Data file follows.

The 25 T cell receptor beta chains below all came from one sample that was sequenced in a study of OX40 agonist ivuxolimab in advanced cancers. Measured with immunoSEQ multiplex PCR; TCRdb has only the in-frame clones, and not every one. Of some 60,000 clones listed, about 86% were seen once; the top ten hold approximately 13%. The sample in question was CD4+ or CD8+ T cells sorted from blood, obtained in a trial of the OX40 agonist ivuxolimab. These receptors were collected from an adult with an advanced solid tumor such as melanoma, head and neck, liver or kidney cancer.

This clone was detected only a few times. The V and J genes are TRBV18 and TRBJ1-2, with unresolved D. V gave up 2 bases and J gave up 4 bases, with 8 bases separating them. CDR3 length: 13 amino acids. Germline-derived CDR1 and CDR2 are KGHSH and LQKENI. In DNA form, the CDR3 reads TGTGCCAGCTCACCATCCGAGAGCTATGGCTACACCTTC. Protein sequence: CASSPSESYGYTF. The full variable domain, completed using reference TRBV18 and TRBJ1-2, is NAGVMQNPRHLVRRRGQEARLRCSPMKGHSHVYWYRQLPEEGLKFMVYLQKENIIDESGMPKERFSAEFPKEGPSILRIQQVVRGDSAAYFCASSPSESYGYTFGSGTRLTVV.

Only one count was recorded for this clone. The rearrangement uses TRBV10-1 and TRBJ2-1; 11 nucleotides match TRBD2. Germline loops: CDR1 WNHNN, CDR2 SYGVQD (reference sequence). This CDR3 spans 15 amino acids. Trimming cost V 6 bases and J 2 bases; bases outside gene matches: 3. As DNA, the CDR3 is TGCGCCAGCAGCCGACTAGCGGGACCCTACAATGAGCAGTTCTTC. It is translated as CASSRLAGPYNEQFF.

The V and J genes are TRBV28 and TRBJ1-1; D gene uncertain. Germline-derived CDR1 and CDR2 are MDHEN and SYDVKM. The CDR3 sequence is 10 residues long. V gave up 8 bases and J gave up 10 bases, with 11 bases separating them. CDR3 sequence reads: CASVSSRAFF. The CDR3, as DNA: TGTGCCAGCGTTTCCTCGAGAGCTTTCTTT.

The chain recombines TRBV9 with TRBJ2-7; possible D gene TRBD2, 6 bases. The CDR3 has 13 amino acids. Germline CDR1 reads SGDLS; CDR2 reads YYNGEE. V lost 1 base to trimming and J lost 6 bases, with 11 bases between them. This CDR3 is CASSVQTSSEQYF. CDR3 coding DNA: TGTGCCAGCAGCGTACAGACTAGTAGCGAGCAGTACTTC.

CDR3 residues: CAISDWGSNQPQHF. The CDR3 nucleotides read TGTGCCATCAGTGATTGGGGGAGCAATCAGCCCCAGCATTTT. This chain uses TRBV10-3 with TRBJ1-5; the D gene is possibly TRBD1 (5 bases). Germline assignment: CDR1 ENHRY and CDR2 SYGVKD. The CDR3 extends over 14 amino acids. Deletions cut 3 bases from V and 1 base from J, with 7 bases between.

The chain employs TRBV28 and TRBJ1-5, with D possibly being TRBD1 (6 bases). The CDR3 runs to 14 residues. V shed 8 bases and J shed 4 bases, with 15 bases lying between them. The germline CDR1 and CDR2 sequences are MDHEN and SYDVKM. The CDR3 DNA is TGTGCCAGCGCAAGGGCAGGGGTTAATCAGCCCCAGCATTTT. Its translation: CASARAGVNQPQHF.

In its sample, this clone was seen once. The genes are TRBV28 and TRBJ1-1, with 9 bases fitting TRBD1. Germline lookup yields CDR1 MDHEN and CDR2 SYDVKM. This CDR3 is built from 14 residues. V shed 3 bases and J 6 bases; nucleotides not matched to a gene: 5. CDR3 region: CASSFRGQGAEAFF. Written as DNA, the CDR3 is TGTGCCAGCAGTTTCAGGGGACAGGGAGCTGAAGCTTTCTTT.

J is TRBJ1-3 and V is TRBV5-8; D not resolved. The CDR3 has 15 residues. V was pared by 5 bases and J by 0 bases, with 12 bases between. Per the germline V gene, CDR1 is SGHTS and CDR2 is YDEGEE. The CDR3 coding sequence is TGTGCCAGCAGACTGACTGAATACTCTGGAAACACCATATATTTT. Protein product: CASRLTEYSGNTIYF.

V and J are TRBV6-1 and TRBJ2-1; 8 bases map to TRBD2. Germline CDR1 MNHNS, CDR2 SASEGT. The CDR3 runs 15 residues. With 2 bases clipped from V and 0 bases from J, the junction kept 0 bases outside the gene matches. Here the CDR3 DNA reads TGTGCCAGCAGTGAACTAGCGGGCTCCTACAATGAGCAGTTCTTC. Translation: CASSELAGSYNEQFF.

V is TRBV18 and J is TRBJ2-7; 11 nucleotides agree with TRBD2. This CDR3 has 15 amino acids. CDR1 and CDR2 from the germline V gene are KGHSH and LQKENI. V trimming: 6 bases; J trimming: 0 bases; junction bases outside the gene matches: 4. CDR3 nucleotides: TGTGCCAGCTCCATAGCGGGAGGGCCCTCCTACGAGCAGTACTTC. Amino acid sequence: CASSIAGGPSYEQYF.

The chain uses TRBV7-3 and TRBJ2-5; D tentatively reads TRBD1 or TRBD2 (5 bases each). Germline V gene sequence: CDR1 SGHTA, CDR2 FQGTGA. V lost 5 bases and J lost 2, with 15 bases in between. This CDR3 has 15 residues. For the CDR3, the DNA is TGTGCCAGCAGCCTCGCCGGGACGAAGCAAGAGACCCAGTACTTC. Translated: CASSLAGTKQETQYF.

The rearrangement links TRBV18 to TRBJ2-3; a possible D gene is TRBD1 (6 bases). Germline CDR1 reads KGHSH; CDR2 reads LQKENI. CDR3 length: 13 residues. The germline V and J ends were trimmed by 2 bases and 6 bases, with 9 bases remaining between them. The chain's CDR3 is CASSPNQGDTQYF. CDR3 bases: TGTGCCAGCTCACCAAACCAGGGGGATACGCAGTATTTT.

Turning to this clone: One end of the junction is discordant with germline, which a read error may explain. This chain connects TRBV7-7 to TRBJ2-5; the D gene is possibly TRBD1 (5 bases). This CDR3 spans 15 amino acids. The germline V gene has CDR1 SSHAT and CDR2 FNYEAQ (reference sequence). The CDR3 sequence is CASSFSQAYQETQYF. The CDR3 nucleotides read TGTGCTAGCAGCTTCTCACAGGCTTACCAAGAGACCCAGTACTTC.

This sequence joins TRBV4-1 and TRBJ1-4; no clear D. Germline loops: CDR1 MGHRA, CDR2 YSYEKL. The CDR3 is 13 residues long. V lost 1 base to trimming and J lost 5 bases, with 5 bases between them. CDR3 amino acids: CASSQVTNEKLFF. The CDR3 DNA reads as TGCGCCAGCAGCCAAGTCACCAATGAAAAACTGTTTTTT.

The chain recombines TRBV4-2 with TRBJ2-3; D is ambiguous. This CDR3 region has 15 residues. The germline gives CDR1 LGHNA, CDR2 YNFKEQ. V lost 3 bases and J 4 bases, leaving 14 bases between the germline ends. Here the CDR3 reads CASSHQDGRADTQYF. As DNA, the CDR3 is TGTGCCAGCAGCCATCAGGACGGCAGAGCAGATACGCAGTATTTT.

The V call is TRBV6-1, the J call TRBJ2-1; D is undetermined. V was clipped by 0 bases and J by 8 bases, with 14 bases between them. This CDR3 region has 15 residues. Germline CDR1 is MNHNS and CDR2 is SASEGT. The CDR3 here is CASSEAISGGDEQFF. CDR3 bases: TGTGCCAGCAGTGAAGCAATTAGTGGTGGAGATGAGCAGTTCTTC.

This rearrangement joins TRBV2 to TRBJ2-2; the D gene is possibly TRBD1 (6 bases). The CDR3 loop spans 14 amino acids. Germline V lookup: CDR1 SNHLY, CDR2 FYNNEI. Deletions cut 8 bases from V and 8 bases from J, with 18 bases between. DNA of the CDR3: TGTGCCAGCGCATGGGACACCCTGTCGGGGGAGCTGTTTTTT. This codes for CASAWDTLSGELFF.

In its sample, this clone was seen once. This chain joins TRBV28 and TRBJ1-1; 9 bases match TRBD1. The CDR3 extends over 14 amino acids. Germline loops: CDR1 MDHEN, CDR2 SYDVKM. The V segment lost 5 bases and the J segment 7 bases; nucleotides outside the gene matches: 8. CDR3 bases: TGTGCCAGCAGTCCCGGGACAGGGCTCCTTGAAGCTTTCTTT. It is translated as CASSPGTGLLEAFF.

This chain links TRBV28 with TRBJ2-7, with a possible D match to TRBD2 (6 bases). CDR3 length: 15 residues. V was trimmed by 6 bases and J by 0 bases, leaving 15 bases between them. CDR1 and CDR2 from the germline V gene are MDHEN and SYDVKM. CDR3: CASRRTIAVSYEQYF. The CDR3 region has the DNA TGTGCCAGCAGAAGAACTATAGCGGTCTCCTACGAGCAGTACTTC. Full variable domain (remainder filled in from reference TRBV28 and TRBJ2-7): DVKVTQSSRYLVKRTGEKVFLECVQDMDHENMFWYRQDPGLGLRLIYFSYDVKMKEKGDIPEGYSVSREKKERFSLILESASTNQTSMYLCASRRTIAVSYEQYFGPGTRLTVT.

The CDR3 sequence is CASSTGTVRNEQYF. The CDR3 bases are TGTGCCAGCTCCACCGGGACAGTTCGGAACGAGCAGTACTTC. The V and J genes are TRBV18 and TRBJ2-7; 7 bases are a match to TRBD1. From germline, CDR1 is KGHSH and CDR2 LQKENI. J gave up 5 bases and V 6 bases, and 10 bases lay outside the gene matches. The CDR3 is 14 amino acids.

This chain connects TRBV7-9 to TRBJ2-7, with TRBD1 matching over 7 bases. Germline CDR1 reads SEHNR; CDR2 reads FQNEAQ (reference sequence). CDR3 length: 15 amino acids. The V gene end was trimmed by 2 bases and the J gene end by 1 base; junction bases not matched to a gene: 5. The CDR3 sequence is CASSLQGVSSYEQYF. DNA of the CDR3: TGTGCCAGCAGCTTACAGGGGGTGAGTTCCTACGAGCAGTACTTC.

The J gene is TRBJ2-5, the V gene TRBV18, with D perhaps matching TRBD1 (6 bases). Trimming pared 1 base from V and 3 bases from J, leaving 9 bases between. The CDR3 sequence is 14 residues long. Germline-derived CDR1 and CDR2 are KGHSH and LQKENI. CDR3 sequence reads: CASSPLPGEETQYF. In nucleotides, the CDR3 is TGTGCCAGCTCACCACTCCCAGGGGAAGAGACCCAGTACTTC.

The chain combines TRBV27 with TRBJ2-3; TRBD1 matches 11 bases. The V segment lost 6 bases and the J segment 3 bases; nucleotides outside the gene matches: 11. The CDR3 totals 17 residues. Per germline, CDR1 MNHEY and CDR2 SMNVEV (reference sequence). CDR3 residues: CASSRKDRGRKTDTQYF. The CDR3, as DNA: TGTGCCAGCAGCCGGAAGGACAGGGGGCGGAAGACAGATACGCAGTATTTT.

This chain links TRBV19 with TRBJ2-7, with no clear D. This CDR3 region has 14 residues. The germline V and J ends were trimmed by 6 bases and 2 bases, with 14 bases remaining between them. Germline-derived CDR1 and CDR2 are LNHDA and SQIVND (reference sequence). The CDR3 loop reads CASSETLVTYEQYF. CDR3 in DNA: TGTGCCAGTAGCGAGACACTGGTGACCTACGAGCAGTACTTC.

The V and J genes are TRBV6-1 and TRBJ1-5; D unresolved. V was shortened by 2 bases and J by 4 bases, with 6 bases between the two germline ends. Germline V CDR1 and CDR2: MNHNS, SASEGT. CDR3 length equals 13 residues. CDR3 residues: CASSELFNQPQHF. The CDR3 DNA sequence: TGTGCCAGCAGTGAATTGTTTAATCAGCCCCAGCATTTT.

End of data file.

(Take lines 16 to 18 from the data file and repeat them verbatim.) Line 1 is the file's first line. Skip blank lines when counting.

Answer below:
The chain recombines TRBV4-2 with TRBJ2-3; D is ambiguous. This CDR3 region has 15 residues. The germline gives CDR1 LGHNA, CDR2 YNFKEQ. V lost 3 bases and J 4 bases, leaving 14 bases between the germline ends. Here the CDR3 reads CASSHQDGRADTQYF. As DNA, the CDR3 is TGTGCCAGCAGCCATCAGGACGGCAGAGCAGATACGCAGTATTTT.

The V call is TRBV6-1, the J call TRBJ2-1; D is undetermined. V was clipped by 0 bases and J by 8 bases, with 14 bases between them. This CDR3 region has 15 residues. Germline CDR1 is MNHNS and CDR2 is SASEGT. The CDR3 here is CASSEAISGGDEQFF. CDR3 bases: TGTGCCAGCAGTGAAGCAATTAGTGGTGGAGATGAGCAGTTCTTC.

This rearrangement joins TRBV2 to TRBJ2-2; the D gene is possibly TRBD1 (6 bases). The CDR3 loop spans 14 amino acids. Germline V lookup: CDR1 SNHLY, CDR2 FYNNEI. Deletions cut 8 bases from V and 8 bases from J, with 18 bases between. DNA of the CDR3: TGTGCCAGCGCATGGGACACCCTGTCGGGGGAGCTGTTTTTT. This codes for CASAWDTLSGELFF.